British-based carbon offset project developer EcoSecurities posted a rise in its cash balance on Thursday, helped by healthy carbon offset delivery volumes.

The group's cash balance rose to 53.0 million euros as of April 30, compared with 38.7 million at the end of last December, it said in a trading update.

EcoSecurities expects its 2009 issuances of United Nations-backed credits, called Certified Emissions Reductions (CERs), to remain in line with expectations, but trimmed the number it expects to receive by 2012 to 100 million from 104 million.

The progress that EcoSecurities made in the second half of 2008 continued in 2009 with deliveries of CERs to forward sale counterparties being made as planned, Mark Nicholls, chairman of EcoSecurities, said in a statement.

The company has received 791,000 CERs so far in 2009, and posted an inventory of 850,000 CERs, down from 1.7 million at the end of 2008.

Its shares were up 3.3 percent at 41.1 pence at 0920 GMT (5:20 a.m. EDT).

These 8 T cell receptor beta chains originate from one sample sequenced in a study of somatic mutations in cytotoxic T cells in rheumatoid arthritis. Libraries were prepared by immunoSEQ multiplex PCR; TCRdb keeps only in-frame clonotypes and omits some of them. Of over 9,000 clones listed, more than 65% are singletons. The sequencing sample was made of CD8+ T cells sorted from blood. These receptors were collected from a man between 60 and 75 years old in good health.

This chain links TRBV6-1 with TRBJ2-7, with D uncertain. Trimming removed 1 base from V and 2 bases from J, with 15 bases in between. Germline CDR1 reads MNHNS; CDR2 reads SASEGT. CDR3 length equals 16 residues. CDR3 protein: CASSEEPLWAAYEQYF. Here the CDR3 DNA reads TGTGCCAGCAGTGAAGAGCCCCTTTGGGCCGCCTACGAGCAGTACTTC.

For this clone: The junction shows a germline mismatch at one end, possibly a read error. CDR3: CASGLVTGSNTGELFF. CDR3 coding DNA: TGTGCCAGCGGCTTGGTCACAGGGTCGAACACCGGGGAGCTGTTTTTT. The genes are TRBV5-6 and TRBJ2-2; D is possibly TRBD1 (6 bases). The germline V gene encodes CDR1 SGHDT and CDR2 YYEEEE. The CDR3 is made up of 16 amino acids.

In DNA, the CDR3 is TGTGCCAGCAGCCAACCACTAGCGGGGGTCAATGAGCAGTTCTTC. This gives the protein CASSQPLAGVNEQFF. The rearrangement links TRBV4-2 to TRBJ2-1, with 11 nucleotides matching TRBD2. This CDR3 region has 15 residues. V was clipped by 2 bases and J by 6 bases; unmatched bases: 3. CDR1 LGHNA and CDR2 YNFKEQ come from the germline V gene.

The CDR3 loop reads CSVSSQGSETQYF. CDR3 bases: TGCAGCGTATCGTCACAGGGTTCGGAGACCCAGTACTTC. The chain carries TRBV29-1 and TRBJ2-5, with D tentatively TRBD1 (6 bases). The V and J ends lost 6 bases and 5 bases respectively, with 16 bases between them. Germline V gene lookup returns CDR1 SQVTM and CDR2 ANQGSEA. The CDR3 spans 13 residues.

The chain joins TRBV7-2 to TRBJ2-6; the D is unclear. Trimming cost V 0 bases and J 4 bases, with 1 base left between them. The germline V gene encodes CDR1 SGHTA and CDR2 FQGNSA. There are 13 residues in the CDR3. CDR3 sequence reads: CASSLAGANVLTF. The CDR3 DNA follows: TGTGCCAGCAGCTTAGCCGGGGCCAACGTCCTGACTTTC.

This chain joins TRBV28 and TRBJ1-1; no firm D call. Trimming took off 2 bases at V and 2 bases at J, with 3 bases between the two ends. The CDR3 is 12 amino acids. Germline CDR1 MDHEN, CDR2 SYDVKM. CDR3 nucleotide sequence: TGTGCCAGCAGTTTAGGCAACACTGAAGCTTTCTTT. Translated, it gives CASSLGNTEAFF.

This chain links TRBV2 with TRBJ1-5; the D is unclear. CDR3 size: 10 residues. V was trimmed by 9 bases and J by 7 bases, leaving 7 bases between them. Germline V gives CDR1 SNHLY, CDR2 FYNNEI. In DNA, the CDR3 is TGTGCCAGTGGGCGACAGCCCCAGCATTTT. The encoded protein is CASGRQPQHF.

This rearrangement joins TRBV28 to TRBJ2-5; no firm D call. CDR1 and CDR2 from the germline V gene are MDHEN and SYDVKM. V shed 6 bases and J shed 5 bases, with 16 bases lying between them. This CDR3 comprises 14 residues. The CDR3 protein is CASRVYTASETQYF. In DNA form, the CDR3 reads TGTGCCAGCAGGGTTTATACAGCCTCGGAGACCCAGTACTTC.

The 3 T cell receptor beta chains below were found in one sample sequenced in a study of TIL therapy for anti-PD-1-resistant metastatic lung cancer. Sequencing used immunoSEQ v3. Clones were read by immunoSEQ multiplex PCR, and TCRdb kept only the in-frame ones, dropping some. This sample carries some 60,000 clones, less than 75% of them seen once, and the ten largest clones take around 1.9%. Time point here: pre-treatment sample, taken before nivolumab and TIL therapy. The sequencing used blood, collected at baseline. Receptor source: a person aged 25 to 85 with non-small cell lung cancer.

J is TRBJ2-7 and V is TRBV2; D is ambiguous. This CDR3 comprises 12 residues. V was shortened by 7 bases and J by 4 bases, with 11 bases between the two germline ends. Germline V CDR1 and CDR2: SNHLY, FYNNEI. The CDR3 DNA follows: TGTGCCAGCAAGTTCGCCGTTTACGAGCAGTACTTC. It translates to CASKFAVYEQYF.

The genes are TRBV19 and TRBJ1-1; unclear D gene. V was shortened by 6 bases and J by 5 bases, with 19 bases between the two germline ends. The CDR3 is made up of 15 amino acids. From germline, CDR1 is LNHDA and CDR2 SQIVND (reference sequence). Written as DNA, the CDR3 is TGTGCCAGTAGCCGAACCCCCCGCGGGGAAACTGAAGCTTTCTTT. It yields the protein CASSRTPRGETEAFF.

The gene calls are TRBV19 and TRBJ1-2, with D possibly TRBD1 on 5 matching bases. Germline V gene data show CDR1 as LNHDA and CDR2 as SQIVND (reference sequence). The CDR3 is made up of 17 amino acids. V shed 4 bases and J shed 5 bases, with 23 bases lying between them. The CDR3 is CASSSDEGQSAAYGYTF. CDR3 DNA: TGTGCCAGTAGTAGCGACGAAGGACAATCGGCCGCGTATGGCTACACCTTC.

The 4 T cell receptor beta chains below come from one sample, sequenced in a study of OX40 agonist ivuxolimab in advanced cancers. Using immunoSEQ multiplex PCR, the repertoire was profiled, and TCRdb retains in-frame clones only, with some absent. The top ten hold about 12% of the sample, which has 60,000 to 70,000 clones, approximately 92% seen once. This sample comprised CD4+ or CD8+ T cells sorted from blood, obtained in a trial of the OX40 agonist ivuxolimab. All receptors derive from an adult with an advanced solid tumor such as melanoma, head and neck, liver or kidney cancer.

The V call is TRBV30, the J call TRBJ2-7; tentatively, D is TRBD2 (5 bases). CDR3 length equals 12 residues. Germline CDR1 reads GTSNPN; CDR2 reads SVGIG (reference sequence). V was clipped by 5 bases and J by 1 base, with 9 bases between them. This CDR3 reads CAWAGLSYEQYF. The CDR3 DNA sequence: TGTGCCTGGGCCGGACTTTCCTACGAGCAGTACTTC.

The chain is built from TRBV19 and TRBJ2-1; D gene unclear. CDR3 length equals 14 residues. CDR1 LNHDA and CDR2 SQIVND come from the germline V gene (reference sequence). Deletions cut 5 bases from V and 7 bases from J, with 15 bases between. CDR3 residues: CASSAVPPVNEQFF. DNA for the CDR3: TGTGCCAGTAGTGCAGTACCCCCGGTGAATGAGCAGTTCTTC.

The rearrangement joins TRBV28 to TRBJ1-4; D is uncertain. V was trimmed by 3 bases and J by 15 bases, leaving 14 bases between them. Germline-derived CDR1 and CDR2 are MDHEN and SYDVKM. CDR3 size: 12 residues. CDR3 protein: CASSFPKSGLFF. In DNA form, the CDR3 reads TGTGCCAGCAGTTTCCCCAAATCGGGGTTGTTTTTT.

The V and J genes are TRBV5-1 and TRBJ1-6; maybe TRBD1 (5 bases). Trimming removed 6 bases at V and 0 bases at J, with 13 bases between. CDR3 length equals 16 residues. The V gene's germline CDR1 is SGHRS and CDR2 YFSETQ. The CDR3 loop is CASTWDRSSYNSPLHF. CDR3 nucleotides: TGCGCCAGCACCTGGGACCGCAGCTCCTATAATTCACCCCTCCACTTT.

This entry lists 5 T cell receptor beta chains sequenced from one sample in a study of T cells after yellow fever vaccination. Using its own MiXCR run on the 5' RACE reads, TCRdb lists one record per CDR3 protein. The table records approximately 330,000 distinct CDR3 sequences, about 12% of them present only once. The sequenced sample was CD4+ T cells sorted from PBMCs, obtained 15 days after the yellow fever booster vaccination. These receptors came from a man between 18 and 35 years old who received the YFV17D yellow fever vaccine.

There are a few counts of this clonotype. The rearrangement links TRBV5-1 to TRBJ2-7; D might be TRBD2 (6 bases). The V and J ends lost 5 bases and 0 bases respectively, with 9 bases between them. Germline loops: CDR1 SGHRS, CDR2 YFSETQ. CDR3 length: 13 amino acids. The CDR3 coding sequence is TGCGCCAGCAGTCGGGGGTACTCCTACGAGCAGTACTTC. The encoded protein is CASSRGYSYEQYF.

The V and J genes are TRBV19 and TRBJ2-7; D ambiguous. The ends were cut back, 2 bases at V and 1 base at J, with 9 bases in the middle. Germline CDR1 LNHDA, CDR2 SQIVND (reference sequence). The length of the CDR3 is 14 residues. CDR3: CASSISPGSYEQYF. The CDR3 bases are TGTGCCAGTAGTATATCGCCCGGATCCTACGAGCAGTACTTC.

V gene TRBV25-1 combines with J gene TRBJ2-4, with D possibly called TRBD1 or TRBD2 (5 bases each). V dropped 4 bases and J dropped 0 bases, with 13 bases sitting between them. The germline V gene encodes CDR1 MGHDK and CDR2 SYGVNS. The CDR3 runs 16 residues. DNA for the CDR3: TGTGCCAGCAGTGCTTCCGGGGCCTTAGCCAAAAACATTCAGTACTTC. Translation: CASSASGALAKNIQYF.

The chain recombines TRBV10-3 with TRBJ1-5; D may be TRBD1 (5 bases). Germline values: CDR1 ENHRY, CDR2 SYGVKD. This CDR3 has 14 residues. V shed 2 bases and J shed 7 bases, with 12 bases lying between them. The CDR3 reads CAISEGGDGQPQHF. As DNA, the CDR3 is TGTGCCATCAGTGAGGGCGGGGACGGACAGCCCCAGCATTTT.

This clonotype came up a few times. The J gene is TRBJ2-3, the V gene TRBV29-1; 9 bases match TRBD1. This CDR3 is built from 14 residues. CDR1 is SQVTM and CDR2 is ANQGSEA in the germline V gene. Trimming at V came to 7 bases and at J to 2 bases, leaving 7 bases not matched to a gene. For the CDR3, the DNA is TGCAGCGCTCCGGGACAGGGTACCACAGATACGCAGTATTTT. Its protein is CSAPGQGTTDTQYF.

In February, chief executive Bruce Usher said he would step down, closely followed by the resignation of president and co-founder Pedro Moura Costa in April.

EcoSecurities develops projects which avoid greenhouse gas emissions in the developing world, for example by building wind farms or improving energy efficiency.

The company sells the resulting carbon offsets to companies and businesses which are struggling to meet their climate targets. EcoSecurities hedges CER prices by entering into forward, fixed-price contracts.

Its policy of forward sales resulted in contracted future revenue of 414 million euros as of April 30, with an associated net trading margin of 172 million.

EcoSecurities' average price of forward sales was 13.60 euros per CER and it paid 8.12 euros per CER for its pre-2012 portfolio. This compares to forward sales of 13.66 euros and an average cost of 7.85 on February 28.

CERs for delivery in December, trading on the European Climate Exchange, were 25 cents, or 2 percent, lower at 12.30 euros a tonne on Thursday. CERs are up 72 percent after bottoming at 7.15 euros on February 12.

Analysts said higher CER prices meant good news for project developers like EcoSecurities.

Despite very grim predictions, the CER has performed better than expected. Nevertheless the share prices of the carbon traders have lagged, said Gus Hochschild of Mirabaud Securities.

These will receive a very considerable boost if a successive climate change regime is found to replace the Kyoto Protocol.

(Reporting by Michael Szabo and Nina Chestney; Editing by Simon Jessop)